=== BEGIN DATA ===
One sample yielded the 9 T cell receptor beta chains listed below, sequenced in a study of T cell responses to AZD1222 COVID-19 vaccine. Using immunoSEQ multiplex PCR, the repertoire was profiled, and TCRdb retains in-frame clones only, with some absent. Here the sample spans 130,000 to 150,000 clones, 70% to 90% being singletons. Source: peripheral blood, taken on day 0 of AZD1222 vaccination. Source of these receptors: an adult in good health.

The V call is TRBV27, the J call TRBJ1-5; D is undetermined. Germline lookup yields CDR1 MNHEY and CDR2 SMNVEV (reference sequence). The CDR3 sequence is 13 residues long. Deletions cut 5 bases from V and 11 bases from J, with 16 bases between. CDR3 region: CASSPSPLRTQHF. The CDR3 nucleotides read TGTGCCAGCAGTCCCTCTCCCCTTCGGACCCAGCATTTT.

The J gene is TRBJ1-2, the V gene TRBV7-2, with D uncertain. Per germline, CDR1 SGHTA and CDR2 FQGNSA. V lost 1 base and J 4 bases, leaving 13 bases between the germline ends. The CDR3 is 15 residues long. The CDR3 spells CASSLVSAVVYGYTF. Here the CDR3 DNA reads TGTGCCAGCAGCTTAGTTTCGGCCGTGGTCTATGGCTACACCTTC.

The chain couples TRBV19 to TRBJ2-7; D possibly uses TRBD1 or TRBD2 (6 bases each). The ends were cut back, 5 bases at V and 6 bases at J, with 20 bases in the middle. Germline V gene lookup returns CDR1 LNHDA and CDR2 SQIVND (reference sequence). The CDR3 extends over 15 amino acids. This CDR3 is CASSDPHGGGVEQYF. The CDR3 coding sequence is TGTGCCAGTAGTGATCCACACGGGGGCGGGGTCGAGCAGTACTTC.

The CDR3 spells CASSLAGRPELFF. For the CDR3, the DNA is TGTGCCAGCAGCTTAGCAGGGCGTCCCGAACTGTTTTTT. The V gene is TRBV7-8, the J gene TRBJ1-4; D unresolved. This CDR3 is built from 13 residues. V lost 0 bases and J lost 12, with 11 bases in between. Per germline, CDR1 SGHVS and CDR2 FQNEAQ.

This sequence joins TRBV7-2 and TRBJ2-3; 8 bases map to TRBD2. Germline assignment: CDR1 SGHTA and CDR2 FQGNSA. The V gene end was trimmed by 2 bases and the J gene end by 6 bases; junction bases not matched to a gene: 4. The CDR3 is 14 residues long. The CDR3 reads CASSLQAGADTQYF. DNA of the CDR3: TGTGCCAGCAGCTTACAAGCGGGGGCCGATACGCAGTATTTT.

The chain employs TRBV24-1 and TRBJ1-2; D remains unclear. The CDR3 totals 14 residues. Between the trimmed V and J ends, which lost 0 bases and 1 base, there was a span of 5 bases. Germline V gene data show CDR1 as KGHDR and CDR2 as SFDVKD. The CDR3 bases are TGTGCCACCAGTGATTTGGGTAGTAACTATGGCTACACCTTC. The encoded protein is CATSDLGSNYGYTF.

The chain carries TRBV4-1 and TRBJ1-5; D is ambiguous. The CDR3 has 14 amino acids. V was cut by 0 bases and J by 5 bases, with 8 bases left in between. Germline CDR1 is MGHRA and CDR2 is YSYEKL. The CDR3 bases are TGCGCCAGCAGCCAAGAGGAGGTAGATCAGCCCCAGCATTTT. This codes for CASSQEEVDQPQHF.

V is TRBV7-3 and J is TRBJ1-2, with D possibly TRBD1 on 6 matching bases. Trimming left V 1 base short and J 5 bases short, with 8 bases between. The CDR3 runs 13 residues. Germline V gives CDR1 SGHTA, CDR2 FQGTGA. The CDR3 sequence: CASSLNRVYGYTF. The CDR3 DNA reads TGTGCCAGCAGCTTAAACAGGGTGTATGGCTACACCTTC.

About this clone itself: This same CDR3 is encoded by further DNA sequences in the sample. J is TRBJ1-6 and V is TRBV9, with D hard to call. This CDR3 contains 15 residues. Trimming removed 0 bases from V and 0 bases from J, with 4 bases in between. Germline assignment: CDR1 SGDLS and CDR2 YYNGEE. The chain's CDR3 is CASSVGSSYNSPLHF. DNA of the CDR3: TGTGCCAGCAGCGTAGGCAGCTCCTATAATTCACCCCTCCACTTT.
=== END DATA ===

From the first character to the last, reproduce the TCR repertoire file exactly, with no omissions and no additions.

One sample yielded the 9 T cell receptor beta chains listed below, sequenced in a study of T cell responses to AZD1222 COVID-19 vaccine. Using immunoSEQ multiplex PCR, the repertoire was profiled, and TCRdb retains in-frame clones only, with some absent. Here the sample spans 130,000 to 150,000 clones, 70% to 90% being singletons. Source: peripheral blood, taken on day 0 of AZD1222 vaccination. Source of these receptors: an adult in good health.

The V call is TRBV27, the J call TRBJ1-5; D is undetermined. Germline lookup yields CDR1 MNHEY and CDR2 SMNVEV (reference sequence). The CDR3 sequence is 13 residues long. Deletions cut 5 bases from V and 11 bases from J, with 16 bases between. CDR3 region: CASSPSPLRTQHF. The CDR3 nucleotides read TGTGCCAGCAGTCCCTCTCCCCTTCGGACCCAGCATTTT.

The J gene is TRBJ1-2, the V gene TRBV7-2, with D uncertain. Per germline, CDR1 SGHTA and CDR2 FQGNSA. V lost 1 base and J 4 bases, leaving 13 bases between the germline ends. The CDR3 is 15 residues long. The CDR3 spells CASSLVSAVVYGYTF. Here the CDR3 DNA reads TGTGCCAGCAGCTTAGTTTCGGCCGTGGTCTATGGCTACACCTTC.

The chain couples TRBV19 to TRBJ2-7; D possibly uses TRBD1 or TRBD2 (6 bases each). The ends were cut back, 5 bases at V and 6 bases at J, with 20 bases in the middle. Germline V gene lookup returns CDR1 LNHDA and CDR2 SQIVND (reference sequence). The CDR3 extends over 15 amino acids. This CDR3 is CASSDPHGGGVEQYF. The CDR3 coding sequence is TGTGCCAGTAGTGATCCACACGGGGGCGGGGTCGAGCAGTACTTC.

The CDR3 spells CASSLAGRPELFF. For the CDR3, the DNA is TGTGCCAGCAGCTTAGCAGGGCGTCCCGAACTGTTTTTT. The V gene is TRBV7-8, the J gene TRBJ1-4; D unresolved. This CDR3 is built from 13 residues. V lost 0 bases and J lost 12, with 11 bases in between. Per germline, CDR1 SGHVS and CDR2 FQNEAQ.

This sequence joins TRBV7-2 and TRBJ2-3; 8 bases map to TRBD2. Germline assignment: CDR1 SGHTA and CDR2 FQGNSA. The V gene end was trimmed by 2 bases and the J gene end by 6 bases; junction bases not matched to a gene: 4. The CDR3 is 14 residues long. The CDR3 reads CASSLQAGADTQYF. DNA of the CDR3: TGTGCCAGCAGCTTACAAGCGGGGGCCGATACGCAGTATTTT.

The chain employs TRBV24-1 and TRBJ1-2; D remains unclear. The CDR3 totals 14 residues. Between the trimmed V and J ends, which lost 0 bases and 1 base, there was a span of 5 bases. Germline V gene data show CDR1 as KGHDR and CDR2 as SFDVKD. The CDR3 bases are TGTGCCACCAGTGATTTGGGTAGTAACTATGGCTACACCTTC. The encoded protein is CATSDLGSNYGYTF.

The chain carries TRBV4-1 and TRBJ1-5; D is ambiguous. The CDR3 has 14 amino acids. V was cut by 0 bases and J by 5 bases, with 8 bases left in between. Germline CDR1 is MGHRA and CDR2 is YSYEKL. The CDR3 bases are TGCGCCAGCAGCCAAGAGGAGGTAGATCAGCCCCAGCATTTT. This codes for CASSQEEVDQPQHF.

V is TRBV7-3 and J is TRBJ1-2, with D possibly TRBD1 on 6 matching bases. Trimming left V 1 base short and J 5 bases short, with 8 bases between. The CDR3 runs 13 residues. Germline V gives CDR1 SGHTA, CDR2 FQGTGA. The CDR3 sequence: CASSLNRVYGYTF. The CDR3 DNA reads TGTGCCAGCAGCTTAAACAGGGTGTATGGCTACACCTTC.

About this clone itself: This same CDR3 is encoded by further DNA sequences in the sample. J is TRBJ1-6 and V is TRBV9, with D hard to call. This CDR3 contains 15 residues. Trimming removed 0 bases from V and 0 bases from J, with 4 bases in between. Germline assignment: CDR1 SGDLS and CDR2 YYNGEE. The chain's CDR3 is CASSVGSSYNSPLHF. DNA of the CDR3: TGTGCCAGCAGCGTAGGCAGCTCCTATAATTCACCCCTCCACTTT.